NLP in the news: touting the importance of news literacy in the Washington Post, Chicago Sun-Times, Two Reporters podcast, and Word in Black

NLP in the News

With information generated by artificial intelligence suddenly flooding our virtual spaces, news consumers are struggling to understand what to think and how to feel about the technology. NLP’s Darragh Worland, senior vice president of creative strategy and host of NLP’s Is that a Fact? podcast, was recently featured in the Washington Post offering tips for how to make sense of this rapidly changing information environment.

“AI literacy is starting to become a whole new realm of news literacy,” Worland  said in the piece.

In the Chicago Sun-Times, John Silva, senior director of professional and community learning at NLP, helped readers spot faulty logic, motivated reasoning and propagandistic techniques in a letter to the editor.

“Malinformation has a seed of truth, or makes selective use of facts, but is repackaged and shared with the specific intent to cause harm,” Silva writes, urging readers to consult multiple sources and look out for the hallmarks of conspiratorial thinking.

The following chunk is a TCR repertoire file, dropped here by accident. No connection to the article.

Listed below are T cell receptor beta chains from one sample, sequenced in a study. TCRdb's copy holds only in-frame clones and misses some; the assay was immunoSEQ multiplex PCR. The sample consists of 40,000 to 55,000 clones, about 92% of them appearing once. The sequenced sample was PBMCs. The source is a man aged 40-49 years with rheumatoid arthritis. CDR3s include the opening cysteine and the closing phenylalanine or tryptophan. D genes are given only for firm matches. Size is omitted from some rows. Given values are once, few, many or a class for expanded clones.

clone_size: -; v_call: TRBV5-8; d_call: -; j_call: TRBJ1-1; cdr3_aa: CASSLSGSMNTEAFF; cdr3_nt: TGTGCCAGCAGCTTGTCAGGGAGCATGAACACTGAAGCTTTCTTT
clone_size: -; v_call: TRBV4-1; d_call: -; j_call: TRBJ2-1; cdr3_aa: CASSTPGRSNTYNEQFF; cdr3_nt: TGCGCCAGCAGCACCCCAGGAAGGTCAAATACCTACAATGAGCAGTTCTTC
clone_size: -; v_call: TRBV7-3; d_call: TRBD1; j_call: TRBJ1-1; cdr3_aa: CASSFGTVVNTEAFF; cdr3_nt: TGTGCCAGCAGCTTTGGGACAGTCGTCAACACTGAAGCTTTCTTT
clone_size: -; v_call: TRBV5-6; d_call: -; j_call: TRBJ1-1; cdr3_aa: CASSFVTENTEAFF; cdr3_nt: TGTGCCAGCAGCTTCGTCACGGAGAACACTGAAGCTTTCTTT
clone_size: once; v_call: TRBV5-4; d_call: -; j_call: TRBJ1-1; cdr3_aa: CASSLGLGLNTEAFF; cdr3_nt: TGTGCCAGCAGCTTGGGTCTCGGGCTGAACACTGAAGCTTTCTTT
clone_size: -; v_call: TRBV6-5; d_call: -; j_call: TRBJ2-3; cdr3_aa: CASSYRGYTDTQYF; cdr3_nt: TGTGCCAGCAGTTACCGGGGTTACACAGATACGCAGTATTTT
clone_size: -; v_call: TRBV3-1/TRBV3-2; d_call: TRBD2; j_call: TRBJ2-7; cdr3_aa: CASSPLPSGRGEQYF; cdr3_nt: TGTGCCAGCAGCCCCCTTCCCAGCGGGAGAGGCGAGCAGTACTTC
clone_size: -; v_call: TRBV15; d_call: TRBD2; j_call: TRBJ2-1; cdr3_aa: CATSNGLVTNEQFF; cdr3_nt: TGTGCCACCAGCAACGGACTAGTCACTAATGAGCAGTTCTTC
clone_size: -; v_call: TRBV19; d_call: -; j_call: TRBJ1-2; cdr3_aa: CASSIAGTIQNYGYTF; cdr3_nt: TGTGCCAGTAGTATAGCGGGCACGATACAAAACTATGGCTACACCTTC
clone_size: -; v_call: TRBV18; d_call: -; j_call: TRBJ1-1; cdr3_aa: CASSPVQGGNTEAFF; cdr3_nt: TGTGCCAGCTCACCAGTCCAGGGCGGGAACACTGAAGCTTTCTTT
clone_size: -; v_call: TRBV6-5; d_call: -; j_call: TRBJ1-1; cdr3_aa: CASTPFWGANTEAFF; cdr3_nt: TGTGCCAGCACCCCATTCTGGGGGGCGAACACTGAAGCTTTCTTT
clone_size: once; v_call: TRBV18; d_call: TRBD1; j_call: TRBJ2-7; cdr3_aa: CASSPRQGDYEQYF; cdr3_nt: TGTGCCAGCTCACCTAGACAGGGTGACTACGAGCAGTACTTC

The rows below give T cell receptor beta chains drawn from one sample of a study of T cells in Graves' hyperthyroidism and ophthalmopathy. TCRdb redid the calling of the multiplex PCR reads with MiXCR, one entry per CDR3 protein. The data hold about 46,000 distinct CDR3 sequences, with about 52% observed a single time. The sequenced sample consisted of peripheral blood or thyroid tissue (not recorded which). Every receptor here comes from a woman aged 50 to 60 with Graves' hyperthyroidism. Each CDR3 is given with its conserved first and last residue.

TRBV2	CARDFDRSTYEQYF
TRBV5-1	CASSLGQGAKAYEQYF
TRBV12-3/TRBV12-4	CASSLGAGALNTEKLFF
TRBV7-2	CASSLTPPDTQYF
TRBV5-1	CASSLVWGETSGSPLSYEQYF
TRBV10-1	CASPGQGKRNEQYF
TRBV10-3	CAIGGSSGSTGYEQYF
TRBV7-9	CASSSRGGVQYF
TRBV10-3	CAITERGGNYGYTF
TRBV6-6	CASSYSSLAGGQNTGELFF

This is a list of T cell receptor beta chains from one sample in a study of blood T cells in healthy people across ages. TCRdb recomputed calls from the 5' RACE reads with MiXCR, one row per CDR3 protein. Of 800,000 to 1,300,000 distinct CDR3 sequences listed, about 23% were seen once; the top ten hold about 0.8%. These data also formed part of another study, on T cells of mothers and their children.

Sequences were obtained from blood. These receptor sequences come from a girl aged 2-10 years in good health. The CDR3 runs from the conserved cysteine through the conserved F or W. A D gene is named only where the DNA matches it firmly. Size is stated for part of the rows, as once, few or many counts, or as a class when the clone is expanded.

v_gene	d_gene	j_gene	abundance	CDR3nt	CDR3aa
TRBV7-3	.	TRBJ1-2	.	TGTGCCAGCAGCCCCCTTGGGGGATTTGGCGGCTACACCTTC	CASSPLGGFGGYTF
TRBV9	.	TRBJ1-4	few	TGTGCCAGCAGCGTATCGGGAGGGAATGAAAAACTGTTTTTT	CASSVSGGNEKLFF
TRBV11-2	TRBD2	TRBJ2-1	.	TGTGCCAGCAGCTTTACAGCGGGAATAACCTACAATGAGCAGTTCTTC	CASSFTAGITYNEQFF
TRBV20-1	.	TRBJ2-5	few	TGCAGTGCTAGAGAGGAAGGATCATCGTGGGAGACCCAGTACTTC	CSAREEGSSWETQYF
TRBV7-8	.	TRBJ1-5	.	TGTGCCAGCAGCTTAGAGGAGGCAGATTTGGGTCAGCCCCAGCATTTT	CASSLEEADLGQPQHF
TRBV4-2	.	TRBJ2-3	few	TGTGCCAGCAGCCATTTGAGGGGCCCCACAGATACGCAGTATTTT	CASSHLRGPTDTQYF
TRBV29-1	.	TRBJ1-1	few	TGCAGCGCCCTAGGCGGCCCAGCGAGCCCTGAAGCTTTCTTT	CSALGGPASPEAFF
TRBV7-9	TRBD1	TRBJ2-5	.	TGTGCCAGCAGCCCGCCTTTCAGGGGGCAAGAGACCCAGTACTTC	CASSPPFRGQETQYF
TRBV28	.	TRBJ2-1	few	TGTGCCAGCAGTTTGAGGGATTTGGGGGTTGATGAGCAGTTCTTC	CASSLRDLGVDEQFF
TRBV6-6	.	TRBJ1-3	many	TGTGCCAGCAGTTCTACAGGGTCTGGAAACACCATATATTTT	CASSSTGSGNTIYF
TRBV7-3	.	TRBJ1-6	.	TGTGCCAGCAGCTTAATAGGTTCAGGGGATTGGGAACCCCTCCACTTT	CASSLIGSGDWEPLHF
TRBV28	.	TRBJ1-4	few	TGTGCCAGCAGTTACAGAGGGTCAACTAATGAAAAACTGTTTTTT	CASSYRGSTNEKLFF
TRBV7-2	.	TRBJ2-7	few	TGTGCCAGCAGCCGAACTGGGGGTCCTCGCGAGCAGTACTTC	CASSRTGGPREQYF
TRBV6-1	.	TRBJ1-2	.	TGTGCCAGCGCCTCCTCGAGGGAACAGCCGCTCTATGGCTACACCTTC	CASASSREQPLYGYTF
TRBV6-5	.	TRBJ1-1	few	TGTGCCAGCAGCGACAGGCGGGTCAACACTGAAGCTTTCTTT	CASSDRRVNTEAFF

On the podcast Two Reporters, Ebonee Rice, NLP’s senior vice president of educator engagement, explained the need for news literacy instruction in classrooms, detailed how our organization supports educators, and described the impact of our work.

“We see how students are growing in their knowledge of misinformation,” Rice said on the podcast.

Brittney Smith, a senior manager of education partnerships for NLP, highlighted why it’s particularly important for Black students to be taught news literacy skills, since communities of color are often targeted with misinformation.

“It is imperative that students are graduating from high school with the skills they need to evaluate information and to think critically about claims they are encountering,” Smith told Word in Black, a digital news publication that served the Black community.

More Updates

Vetting election information: Tips for veterans, service members

To break through a confusing and misleading information landscape, the News Literacy Project hosted a panel of experts who work with the military community to discuss common types of election-related misinformation and practical tips for finding reliable news before voting.